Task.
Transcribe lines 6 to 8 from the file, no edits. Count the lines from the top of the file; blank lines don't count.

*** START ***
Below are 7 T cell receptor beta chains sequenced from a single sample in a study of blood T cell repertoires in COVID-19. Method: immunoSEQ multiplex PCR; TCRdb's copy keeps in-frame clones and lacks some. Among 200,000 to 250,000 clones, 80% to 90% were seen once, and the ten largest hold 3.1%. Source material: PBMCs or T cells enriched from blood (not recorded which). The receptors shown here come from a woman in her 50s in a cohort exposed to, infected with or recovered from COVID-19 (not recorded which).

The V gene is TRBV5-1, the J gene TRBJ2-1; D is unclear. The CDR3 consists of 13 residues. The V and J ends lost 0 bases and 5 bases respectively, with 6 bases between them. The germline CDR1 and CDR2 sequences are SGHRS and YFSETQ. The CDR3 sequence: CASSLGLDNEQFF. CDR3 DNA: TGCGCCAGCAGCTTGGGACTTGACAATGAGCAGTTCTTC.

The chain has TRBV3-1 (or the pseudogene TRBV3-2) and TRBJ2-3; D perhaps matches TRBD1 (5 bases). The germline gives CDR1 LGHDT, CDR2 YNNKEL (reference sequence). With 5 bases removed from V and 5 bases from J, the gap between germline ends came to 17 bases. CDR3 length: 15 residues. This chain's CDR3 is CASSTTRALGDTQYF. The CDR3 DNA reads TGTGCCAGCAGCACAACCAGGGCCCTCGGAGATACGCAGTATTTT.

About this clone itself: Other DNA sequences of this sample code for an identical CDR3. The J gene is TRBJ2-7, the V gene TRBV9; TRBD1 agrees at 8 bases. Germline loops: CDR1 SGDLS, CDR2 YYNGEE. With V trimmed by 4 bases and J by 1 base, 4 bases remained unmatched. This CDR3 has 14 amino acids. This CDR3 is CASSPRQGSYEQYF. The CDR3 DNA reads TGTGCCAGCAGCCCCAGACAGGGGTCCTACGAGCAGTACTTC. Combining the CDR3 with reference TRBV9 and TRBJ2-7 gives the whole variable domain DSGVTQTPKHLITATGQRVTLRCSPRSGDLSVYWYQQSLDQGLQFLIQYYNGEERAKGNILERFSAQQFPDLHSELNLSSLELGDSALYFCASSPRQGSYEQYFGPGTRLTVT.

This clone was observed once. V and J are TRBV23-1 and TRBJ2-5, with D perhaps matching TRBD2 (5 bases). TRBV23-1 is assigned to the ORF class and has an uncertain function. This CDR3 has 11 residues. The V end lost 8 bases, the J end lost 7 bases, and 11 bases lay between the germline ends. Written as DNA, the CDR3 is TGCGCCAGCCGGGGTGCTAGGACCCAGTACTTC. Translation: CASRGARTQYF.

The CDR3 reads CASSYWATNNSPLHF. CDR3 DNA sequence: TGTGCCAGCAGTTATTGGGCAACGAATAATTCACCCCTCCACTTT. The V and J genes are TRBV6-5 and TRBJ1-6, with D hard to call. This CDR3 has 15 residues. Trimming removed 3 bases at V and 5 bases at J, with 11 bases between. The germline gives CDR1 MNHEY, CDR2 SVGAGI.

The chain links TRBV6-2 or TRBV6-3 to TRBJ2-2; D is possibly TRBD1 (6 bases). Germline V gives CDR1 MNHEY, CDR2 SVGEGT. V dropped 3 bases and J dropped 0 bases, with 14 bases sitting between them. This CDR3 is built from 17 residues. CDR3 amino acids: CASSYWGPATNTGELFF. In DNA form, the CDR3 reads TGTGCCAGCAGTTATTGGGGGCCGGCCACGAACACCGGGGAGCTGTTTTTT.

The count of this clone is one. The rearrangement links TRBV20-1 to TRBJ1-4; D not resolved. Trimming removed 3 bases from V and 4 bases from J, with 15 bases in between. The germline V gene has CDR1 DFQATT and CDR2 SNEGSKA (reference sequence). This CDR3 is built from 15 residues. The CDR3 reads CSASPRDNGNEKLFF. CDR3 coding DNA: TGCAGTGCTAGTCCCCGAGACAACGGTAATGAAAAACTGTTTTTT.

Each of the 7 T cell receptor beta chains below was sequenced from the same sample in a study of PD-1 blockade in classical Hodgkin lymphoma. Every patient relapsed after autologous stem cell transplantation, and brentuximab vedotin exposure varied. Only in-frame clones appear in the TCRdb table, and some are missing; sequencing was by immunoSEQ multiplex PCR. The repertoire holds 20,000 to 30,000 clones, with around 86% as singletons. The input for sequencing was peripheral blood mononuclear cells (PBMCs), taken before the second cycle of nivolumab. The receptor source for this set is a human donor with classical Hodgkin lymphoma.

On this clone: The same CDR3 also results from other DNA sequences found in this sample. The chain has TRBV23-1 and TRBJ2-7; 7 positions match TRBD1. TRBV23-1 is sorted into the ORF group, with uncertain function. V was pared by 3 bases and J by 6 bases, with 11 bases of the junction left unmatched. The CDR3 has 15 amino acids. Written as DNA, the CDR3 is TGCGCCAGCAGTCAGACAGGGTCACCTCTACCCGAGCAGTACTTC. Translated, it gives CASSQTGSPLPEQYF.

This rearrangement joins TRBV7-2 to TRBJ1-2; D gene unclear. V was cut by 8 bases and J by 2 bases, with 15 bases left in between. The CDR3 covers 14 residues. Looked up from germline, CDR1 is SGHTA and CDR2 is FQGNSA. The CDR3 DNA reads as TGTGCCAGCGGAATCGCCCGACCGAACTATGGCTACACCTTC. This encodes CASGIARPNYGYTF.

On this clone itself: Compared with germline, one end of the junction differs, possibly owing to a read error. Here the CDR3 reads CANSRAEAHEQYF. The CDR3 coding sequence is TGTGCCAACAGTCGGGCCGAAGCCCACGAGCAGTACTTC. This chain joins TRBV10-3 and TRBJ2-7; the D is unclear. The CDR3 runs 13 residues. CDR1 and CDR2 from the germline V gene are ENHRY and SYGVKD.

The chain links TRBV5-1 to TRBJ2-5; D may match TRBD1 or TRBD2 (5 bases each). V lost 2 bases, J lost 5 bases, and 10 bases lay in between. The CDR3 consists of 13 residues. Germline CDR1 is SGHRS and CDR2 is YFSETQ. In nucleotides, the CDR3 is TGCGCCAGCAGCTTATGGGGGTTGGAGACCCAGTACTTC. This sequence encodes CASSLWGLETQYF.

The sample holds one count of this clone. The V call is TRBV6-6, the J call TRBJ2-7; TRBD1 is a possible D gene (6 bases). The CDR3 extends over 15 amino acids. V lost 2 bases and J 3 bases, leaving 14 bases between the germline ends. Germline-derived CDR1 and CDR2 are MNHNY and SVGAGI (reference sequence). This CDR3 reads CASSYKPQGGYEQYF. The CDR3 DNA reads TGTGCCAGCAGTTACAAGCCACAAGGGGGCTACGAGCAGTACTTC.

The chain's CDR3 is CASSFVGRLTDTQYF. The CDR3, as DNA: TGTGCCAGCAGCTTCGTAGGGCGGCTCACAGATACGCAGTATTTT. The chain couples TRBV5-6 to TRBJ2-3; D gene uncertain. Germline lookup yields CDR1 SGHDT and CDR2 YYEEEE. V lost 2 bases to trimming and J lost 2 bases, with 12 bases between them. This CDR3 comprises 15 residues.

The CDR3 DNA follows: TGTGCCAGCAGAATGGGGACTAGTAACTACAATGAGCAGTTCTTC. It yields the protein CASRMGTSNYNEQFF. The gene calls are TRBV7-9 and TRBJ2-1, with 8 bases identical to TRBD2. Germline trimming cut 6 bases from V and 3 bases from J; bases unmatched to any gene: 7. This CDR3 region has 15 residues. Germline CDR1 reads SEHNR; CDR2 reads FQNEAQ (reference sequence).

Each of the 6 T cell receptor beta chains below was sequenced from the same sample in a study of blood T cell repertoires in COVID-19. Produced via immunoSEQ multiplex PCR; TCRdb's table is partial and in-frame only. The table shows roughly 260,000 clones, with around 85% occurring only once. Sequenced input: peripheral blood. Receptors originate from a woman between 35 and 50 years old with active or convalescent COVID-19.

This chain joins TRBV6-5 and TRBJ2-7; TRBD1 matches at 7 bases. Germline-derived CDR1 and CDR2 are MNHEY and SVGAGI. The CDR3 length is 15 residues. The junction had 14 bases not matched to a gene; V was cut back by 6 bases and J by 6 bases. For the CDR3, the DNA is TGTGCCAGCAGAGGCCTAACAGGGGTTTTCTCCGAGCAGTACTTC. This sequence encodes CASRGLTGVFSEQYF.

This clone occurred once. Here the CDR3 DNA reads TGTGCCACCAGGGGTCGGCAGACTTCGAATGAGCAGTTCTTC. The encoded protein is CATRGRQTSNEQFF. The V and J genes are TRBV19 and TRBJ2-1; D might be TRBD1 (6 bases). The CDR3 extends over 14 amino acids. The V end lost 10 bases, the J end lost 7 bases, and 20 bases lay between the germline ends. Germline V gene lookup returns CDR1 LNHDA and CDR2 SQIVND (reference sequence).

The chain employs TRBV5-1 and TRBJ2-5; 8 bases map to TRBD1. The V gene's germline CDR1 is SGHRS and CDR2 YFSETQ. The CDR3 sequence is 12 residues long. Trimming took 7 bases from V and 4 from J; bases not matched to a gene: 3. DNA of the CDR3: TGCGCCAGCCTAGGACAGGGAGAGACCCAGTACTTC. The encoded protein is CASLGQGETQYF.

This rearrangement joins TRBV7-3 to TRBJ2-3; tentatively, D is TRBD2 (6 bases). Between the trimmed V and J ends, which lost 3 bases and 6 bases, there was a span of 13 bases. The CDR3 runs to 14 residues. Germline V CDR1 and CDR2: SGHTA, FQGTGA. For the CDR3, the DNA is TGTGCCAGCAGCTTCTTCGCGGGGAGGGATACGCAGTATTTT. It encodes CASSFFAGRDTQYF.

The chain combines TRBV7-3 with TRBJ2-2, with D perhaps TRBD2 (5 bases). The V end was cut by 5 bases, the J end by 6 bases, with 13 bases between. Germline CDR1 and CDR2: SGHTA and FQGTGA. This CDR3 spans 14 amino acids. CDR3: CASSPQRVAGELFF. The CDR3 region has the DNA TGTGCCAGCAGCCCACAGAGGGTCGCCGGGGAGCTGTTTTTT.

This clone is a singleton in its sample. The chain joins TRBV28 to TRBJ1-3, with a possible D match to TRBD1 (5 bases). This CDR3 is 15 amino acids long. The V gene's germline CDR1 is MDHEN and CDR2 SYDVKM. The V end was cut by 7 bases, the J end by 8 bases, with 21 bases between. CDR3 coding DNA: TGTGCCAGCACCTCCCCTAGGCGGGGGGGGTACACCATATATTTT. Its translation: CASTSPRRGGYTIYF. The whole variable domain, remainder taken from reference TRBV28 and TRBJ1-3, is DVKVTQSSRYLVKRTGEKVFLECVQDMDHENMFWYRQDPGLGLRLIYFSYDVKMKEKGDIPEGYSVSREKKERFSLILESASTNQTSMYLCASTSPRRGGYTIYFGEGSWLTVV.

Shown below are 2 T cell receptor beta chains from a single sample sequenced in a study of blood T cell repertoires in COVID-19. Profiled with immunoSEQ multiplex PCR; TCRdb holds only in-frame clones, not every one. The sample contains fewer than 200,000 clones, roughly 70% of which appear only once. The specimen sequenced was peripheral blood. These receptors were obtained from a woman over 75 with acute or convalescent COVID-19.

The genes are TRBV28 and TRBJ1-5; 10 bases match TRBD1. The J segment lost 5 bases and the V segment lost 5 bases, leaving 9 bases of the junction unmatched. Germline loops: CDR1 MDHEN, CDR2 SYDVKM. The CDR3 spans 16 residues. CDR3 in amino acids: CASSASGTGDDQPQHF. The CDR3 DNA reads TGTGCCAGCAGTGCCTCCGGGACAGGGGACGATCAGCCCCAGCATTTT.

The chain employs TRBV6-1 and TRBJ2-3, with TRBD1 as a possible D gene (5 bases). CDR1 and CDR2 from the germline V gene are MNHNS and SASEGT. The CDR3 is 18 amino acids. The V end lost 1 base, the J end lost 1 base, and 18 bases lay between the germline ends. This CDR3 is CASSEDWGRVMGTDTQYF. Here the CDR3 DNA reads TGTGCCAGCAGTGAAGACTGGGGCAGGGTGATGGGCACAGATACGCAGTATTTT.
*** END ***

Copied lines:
The CDR3 reads CASSYWATNNSPLHF. CDR3 DNA sequence: TGTGCCAGCAGTTATTGGGCAACGAATAATTCACCCCTCCACTTT. The V and J genes are TRBV6-5 and TRBJ1-6, with D hard to call. This CDR3 has 15 residues. Trimming removed 3 bases at V and 5 bases at J, with 11 bases between. The germline gives CDR1 MNHEY, CDR2 SVGAGI.

The chain links TRBV6-2 or TRBV6-3 to TRBJ2-2; D is possibly TRBD1 (6 bases). Germline V gives CDR1 MNHEY, CDR2 SVGEGT. V dropped 3 bases and J dropped 0 bases, with 14 bases sitting between them. This CDR3 is built from 17 residues. CDR3 amino acids: CASSYWGPATNTGELFF. In DNA form, the CDR3 reads TGTGCCAGCAGTTATTGGGGGCCGGCCACGAACACCGGGGAGCTGTTTTTT.

The count of this clone is one. The rearrangement links TRBV20-1 to TRBJ1-4; D not resolved. Trimming removed 3 bases from V and 4 bases from J, with 15 bases in between. The germline V gene has CDR1 DFQATT and CDR2 SNEGSKA (reference sequence). This CDR3 is built from 15 residues. The CDR3 reads CSASPRDNGNEKLFF. CDR3 coding DNA: TGCAGTGCTAGTCCCCGAGACAACGGTAATGAAAAACTGTTTTTT.